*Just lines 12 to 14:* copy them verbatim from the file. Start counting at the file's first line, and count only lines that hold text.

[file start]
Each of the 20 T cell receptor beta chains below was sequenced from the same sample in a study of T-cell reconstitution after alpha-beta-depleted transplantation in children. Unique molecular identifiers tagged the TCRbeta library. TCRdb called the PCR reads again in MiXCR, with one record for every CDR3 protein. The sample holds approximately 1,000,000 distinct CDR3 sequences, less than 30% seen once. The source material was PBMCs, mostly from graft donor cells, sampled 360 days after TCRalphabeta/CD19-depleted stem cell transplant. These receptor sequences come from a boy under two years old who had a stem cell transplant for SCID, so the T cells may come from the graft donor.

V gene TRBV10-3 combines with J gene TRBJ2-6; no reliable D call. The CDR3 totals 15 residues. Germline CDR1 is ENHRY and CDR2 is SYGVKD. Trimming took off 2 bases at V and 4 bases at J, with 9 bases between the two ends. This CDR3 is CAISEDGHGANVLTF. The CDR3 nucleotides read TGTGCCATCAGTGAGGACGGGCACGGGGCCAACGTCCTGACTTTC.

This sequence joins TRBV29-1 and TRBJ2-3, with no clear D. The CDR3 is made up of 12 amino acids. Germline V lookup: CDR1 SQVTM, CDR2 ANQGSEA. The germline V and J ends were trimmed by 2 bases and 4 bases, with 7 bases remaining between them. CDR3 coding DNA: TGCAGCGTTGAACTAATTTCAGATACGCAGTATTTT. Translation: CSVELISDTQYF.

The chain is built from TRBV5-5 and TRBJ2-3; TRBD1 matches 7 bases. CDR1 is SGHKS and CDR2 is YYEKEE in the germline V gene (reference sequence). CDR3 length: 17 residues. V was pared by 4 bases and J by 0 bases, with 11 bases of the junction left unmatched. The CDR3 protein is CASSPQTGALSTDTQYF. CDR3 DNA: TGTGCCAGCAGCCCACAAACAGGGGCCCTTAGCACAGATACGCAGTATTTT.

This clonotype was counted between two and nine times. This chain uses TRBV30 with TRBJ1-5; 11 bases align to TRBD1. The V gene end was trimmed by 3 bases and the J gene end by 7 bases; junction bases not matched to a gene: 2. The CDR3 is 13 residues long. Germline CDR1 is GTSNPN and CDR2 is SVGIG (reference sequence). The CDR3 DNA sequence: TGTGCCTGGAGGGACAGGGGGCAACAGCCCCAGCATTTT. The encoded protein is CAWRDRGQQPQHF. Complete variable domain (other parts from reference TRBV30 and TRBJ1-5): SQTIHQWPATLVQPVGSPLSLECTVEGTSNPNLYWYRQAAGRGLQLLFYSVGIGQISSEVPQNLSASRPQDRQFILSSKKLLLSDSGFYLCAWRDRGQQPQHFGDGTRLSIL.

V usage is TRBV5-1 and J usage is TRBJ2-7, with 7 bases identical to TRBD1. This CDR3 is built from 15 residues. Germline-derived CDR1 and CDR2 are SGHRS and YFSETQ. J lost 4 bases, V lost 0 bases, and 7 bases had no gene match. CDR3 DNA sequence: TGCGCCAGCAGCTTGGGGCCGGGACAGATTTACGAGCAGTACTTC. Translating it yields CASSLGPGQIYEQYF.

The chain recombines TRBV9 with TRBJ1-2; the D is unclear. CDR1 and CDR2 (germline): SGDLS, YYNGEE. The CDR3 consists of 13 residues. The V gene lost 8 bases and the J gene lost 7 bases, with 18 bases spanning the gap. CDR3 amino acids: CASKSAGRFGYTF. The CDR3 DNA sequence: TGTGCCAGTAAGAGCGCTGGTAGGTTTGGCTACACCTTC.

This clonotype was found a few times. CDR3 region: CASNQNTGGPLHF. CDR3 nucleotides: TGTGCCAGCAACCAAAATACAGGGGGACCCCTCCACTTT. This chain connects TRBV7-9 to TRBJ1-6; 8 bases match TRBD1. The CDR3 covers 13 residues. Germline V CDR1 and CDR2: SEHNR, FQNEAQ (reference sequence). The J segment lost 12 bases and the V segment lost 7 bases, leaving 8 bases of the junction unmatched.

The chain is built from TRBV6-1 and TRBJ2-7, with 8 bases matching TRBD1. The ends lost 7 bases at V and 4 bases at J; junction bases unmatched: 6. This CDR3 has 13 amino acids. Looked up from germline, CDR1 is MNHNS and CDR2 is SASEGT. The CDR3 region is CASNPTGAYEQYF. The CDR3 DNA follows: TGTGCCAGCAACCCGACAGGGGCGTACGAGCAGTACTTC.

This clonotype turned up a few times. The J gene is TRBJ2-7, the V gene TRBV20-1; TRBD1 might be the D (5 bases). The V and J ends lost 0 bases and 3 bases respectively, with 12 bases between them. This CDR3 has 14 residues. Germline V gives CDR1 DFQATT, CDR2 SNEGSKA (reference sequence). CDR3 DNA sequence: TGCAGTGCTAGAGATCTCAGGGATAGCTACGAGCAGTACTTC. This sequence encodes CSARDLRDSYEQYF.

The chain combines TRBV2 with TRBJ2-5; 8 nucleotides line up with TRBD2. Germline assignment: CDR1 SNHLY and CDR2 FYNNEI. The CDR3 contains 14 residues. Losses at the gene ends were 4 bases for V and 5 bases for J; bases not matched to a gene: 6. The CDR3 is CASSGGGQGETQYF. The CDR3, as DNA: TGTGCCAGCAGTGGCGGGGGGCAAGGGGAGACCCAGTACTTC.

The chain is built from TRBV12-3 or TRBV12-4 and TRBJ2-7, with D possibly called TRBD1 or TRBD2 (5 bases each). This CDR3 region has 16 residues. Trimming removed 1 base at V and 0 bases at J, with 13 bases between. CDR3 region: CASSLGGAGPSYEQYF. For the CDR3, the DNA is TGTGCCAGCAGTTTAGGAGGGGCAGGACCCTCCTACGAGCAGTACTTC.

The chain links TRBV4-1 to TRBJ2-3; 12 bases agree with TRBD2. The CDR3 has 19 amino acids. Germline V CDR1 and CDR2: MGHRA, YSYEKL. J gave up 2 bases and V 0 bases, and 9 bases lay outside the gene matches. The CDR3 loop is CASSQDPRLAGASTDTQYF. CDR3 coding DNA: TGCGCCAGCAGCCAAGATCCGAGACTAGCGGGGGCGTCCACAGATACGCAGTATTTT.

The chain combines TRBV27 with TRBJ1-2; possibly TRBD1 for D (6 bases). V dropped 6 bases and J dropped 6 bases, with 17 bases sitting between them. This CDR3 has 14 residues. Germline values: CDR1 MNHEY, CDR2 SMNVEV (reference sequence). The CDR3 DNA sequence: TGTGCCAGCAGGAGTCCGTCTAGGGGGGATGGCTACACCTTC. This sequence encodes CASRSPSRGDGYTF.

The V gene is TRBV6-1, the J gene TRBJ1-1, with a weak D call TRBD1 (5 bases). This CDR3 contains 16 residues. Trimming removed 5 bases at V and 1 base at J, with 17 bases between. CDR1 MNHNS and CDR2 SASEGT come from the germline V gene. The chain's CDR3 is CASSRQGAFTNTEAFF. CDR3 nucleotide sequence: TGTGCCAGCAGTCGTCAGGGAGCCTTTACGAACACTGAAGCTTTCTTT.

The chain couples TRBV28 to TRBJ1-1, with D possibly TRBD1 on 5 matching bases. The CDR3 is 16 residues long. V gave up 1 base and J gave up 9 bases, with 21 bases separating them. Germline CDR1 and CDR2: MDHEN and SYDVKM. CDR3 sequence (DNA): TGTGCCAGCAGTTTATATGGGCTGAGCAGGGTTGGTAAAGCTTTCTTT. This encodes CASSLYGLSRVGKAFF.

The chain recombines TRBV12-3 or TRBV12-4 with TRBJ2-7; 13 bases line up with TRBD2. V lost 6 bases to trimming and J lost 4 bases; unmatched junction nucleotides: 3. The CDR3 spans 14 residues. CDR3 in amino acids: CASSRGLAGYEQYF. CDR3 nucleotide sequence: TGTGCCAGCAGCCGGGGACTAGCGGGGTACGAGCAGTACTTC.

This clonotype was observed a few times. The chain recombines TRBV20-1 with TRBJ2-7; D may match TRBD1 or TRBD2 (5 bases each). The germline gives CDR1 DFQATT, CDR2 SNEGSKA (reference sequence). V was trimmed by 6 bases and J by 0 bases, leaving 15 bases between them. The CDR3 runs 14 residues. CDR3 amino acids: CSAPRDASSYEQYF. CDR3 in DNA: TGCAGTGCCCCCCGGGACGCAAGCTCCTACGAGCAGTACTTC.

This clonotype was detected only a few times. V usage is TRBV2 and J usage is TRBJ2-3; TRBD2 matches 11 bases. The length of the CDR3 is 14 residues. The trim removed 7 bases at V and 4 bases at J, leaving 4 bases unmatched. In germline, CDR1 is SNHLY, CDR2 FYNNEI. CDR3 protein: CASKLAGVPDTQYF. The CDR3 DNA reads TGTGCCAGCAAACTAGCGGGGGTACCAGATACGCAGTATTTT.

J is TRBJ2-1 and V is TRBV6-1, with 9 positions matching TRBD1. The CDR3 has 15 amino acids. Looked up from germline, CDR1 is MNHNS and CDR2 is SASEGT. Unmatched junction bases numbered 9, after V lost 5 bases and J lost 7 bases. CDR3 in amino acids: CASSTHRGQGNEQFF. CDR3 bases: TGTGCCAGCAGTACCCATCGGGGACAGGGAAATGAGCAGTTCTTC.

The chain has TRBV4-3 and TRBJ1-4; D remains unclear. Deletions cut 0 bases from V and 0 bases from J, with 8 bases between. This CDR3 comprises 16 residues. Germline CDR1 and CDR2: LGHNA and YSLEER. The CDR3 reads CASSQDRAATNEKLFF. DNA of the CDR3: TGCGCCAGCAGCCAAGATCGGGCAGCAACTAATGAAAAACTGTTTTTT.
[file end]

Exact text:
The chain is built from TRBV12-3 or TRBV12-4 and TRBJ2-7, with D possibly called TRBD1 or TRBD2 (5 bases each). This CDR3 region has 16 residues. Trimming removed 1 base at V and 0 bases at J, with 13 bases between. CDR3 region: CASSLGGAGPSYEQYF. For the CDR3, the DNA is TGTGCCAGCAGTTTAGGAGGGGCAGGACCCTCCTACGAGCAGTACTTC.

The chain links TRBV4-1 to TRBJ2-3; 12 bases agree with TRBD2. The CDR3 has 19 amino acids. Germline V CDR1 and CDR2: MGHRA, YSYEKL. J gave up 2 bases and V 0 bases, and 9 bases lay outside the gene matches. The CDR3 loop is CASSQDPRLAGASTDTQYF. CDR3 coding DNA: TGCGCCAGCAGCCAAGATCCGAGACTAGCGGGGGCGTCCACAGATACGCAGTATTTT.

The chain combines TRBV27 with TRBJ1-2; possibly TRBD1 for D (6 bases). V dropped 6 bases and J dropped 6 bases, with 17 bases sitting between them. This CDR3 has 14 residues. Germline values: CDR1 MNHEY, CDR2 SMNVEV (reference sequence). The CDR3 DNA sequence: TGTGCCAGCAGGAGTCCGTCTAGGGGGGATGGCTACACCTTC. This sequence encodes CASRSPSRGDGYTF.